When Yoed Anis, BA ’03, walks into work each morning, he doesn’t wear a suit and tie like most UT government graduates do. Instead, he pulls his curly hair back in a bandanna, and tugs on tall rain boots to keep his feet dry. He doesn’t work at the Capitol building or on a politician’s campaign—no, Anis is the founder of the first independently owned sake brewery in the United States.
The Texas Sake Company is the culmination of Anis’ fascination for Japanese culture and years of home brewing as a hobby. Sake, a rice-based alcoholic beverage, has been a part of traditional Japanese cuisine for nearly 1,300 years—but never before has it been made like this.
“It’s kind of a contradiction, but this sake is probably the most Texan beverage out there,” Anis says. “We’re using Texan land, Texan rice, and Texan water.”
While most would never expect to see the words ‘Texan’ and ‘rice’ in the same sentence, Anis has done his homework. The tradition of growing rice in Texas began a hundred years ago when Japanese immigrants moved in, and now Texas is just one of two states—the other being California—that continues harvesting the crop.
The Texas Sake Company is also inherently Austin, thanks to Anis’ time at UT. In fact, Anis uses water, one of the most important ingredients in sake, from the City of Austin to brew his products, and his brewery is in a warehouse space on North Lamar. And Austin restaurants like Fleming’s and Shoreline Grill have helped get the business up in running in the last month.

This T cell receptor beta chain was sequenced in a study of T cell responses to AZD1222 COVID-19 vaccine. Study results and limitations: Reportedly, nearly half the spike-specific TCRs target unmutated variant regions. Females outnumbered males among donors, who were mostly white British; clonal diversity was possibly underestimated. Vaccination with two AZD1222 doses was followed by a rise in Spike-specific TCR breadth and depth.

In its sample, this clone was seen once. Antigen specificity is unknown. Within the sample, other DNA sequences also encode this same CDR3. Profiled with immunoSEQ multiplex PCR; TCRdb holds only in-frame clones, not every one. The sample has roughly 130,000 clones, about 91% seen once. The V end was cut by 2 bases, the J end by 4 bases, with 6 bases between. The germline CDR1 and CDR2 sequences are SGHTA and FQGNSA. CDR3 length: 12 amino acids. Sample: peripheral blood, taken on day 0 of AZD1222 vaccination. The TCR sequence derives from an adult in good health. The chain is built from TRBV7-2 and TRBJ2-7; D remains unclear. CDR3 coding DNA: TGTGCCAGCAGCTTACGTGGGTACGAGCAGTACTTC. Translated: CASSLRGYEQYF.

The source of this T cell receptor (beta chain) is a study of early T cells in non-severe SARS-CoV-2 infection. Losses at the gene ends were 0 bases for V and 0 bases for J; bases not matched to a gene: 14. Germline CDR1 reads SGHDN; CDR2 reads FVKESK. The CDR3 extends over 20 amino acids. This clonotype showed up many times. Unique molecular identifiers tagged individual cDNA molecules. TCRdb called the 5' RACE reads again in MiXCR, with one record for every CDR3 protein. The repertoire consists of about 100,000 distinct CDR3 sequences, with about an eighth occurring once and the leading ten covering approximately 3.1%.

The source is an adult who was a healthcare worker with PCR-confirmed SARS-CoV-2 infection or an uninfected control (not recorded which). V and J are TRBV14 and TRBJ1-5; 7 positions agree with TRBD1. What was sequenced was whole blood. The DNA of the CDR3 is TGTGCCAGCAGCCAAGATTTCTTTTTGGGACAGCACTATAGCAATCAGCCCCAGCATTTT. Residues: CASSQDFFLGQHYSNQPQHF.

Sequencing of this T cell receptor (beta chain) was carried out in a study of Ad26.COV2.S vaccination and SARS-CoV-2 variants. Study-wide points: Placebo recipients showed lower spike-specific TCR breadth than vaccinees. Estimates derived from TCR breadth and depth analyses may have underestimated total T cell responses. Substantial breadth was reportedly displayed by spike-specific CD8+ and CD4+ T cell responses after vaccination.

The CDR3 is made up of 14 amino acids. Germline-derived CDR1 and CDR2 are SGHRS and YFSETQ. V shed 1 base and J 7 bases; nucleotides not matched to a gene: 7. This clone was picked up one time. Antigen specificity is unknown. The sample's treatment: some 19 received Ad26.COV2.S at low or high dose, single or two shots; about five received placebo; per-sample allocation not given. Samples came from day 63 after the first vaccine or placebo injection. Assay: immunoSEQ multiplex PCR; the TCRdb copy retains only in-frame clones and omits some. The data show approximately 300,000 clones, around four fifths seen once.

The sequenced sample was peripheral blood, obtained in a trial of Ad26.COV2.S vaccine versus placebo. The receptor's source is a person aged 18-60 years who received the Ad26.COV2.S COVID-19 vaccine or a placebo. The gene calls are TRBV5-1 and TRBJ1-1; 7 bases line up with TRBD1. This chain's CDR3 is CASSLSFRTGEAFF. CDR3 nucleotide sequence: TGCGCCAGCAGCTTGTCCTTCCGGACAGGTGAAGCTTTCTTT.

“Sake aficionados are not my market, simply because they don’t exist,” Anis laughs. “Austin is my market at the moment.”
Instead, Anis targets eco-friendly consumers with his two varieties of sake, Whooping Crane—a nod to both Texan and Japanese cranes—and Rising Star. Both are completely organic; even the bottles, which are shipped in from Monterrey, Mexico, are reusable.
But what’s most impressive about the Texas Sake Company is that Anis has no business partners—it’s just him.
“I was lucky to make enough money in my previous ventures to be able to do this,” Anis says.
And that leap of faith may have paid off, and not just because the Texas Sake Company has a promising future. Anis’ creativity in inventing sake-brewing machinery, like a rice steamer that resembles a stand-up shower, has earned him two pending patents.
But to Anis, it truly is all about the sake.
“It’s all about taking the culture of sake and adapting it to Texas,” he says. “As our shirts say, ‘Drink sake for Texas’ sake.’”
Photos by Jeff Heimsath.
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